AEME has helped UK chart course for indoor air quality and legislation for the home could be next
Peter Reid of AEME and Overclean has pioneered the raising of awareness and standards for indoor air quality in the UK and all over the world with the development of a centre dedicated to training in-ventilation cleaning and hygiene. To build on this headway, government legislation must follow to help increase indoor air quality in another important zone: the home.
According to a study commissioned by the Clean Air Day campaign and conducted by the National Air Quality Testing Services, indoor air pollution is more than three times worse than outdoors.
Four experiments in four different households were carried out as part of the study between April and May 2019 in various locations, monitoring the levels of ultrafine air pollution particles in a 24-hour period both inside the property and outside. Inside, it was found that ultrafine particle pollution was on average 3.5 times higher within the property than outside, with the peak indoor air pollution being 560 times higher than levels recorded outside.
Cooking with gas and burning wood are some of the factors responsible for such high levels, along with outside pollution entering the home. In enclosed spaces, the pollution takes longer to disperse.
Senior partner at Global Action Plan, Chris Large, said: “We are placing a spotlight on the fact that air pollution isn’t just a problem on out streets, but in our homes too. You can’t just close your door and shut out air pollution.
“We were shocked to discover that pollution at its peak can be up to 560 times higher indoors than it is outdoors. The combination of indoor and outdoor air pollution sources is turning our homes into toxic boxes, with pollution trapped inside.”
The government’s Clean Air Strategy published in January 2019 sought to raise awareness of how open fires and wood stoves in the home affect air pollution indoors, with domestic burning the single biggest source of particulate matter emissions according to the document.
The government pledged that new legislation will enter force to prohibit the sale of the most polluting fuels whilst ensuring only the cleanest stoves are made available for sale by 2022.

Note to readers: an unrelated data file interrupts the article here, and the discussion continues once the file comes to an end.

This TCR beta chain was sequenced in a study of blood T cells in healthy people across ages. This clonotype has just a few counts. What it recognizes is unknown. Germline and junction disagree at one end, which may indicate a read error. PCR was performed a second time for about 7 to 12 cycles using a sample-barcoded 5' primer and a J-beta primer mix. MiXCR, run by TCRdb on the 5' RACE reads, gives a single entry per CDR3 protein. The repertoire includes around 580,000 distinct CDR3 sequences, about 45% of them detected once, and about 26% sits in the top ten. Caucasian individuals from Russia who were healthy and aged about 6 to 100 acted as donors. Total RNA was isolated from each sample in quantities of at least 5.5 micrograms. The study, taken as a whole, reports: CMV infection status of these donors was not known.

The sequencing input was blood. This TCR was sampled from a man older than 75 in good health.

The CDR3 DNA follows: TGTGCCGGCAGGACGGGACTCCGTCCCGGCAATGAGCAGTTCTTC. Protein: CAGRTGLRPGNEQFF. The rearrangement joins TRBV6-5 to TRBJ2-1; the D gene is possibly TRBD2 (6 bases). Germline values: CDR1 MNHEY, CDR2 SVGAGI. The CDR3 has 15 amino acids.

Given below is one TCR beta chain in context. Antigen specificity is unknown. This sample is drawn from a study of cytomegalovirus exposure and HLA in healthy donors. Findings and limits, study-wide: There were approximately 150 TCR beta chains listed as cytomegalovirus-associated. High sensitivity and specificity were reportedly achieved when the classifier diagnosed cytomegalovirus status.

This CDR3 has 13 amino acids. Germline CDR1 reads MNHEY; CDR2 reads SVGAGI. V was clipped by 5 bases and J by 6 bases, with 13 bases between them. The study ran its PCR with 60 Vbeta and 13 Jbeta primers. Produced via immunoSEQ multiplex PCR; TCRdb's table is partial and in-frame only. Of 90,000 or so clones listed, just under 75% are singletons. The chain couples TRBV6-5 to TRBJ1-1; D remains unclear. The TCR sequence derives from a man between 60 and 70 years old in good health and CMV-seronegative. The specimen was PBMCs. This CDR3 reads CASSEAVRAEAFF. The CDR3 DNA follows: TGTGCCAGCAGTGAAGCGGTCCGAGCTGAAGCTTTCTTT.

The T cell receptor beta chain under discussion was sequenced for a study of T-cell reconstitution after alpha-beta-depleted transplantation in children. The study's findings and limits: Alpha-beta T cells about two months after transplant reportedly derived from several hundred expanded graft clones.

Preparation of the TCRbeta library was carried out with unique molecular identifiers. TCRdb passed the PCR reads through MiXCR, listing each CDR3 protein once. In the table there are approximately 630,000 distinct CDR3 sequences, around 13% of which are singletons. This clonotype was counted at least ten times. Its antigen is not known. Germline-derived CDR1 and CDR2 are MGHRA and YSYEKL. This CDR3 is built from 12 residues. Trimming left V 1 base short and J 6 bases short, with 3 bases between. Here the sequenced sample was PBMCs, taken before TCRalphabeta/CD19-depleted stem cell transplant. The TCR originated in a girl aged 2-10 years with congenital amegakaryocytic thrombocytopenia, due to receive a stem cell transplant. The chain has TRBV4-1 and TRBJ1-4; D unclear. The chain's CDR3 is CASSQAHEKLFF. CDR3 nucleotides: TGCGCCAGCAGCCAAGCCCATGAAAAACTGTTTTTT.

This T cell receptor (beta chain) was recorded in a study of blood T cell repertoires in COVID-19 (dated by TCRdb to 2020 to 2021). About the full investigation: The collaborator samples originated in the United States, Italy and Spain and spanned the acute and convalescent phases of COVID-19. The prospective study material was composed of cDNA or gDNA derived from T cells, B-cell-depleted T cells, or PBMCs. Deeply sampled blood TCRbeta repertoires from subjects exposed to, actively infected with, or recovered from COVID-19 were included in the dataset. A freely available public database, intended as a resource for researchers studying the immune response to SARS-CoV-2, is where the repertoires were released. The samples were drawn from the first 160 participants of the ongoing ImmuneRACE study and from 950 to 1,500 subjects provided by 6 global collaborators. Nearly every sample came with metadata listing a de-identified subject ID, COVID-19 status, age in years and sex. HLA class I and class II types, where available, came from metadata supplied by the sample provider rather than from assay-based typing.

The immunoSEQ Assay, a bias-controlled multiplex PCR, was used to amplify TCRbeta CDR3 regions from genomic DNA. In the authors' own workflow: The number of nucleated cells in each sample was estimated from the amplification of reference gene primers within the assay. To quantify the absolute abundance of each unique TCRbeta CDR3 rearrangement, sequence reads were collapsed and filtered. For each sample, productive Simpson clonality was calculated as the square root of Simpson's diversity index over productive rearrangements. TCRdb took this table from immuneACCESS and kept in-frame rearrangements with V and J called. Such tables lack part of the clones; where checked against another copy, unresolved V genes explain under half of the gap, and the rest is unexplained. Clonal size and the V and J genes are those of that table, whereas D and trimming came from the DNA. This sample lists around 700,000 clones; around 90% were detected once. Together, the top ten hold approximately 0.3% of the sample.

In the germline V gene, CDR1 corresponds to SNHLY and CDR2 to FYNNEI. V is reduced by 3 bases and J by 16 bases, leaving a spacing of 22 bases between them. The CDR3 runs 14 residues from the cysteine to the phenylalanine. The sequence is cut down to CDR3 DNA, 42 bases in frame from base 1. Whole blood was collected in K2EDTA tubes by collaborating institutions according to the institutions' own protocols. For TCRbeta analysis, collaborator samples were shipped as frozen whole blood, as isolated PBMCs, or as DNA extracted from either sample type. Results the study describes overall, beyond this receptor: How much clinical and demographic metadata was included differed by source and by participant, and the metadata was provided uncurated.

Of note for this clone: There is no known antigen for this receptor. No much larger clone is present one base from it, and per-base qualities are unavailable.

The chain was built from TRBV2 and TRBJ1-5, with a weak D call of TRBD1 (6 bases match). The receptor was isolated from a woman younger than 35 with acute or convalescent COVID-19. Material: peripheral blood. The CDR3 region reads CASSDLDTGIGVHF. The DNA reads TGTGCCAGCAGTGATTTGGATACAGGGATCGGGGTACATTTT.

The Clean Air Strategy reads: “In future, we will focus on a nationwide approach to smoke control which can be built upon as appropriate by local authorities. Through the new Environment Bill [first introduced in the Queen’s Speech in October 2019] we will make changes to make smoke control legislation easier to enforce. In addition, we will explore powers for Local Authorities to go further in areas of high pollution.
“We will also consider what additional, stronger local powers would be effective to further reduce pollution from domestic burning where there is a clear case that action needs to be taken to protect human health. We will improve and develop new guidance on when existing local and national powers should be used in times of high air pollution.
"In 2022 the new EU Ecodesign regulations will come into force, which will mean that all new stoves will need to meet agreed emissions standards, regardless of where they are used. This will raise the standard of appliances across the whole country.”
The improvement of air quality standards within the home is required to build on the fine work that Reid, AEME and the wider ductwork cleaning industry have already done to improve indoor air quality within the workplace and elsewhere.
Speaking of AEME’s work, Reid said: “The smoking ban in 2007 brought in awareness and the realisation of what IAQ [indoor air quality] was all about. People began to notice the improvements in their indoor working environment.
“We were then beginning to look in depth at the causes of ill health in our workplaces that are caused by the environment around us. We breathe in moulds, bacteria and other pollutants such as dust on a daily basis. To counteract this, new methods of measurements have been developed, such as DIFCO and NADCA tests and also the WFTT [wet film thickness tests] for grease extract systems.”
Reid paid tribute to the work of the UK and its associations for its role in improving IAQ, but stressed that it must continue plotting the course forward in the field.
Reid said: “The UK and its associations have led the world in the development of IAQ. With the continued efforts of our UK companies, we should continue to show the way to the rest of the world how important IAQ is to our continuing healthy environment.
"Thanks to BSRIA, CIBSE, BESA and BSI, we continue to improve and lead. As a country we have a lot to be proud of in the field of IAQ.
“We will continue to strive to improve standards of indoor air quality in the UK, learning from our past experiences and from future partners too.”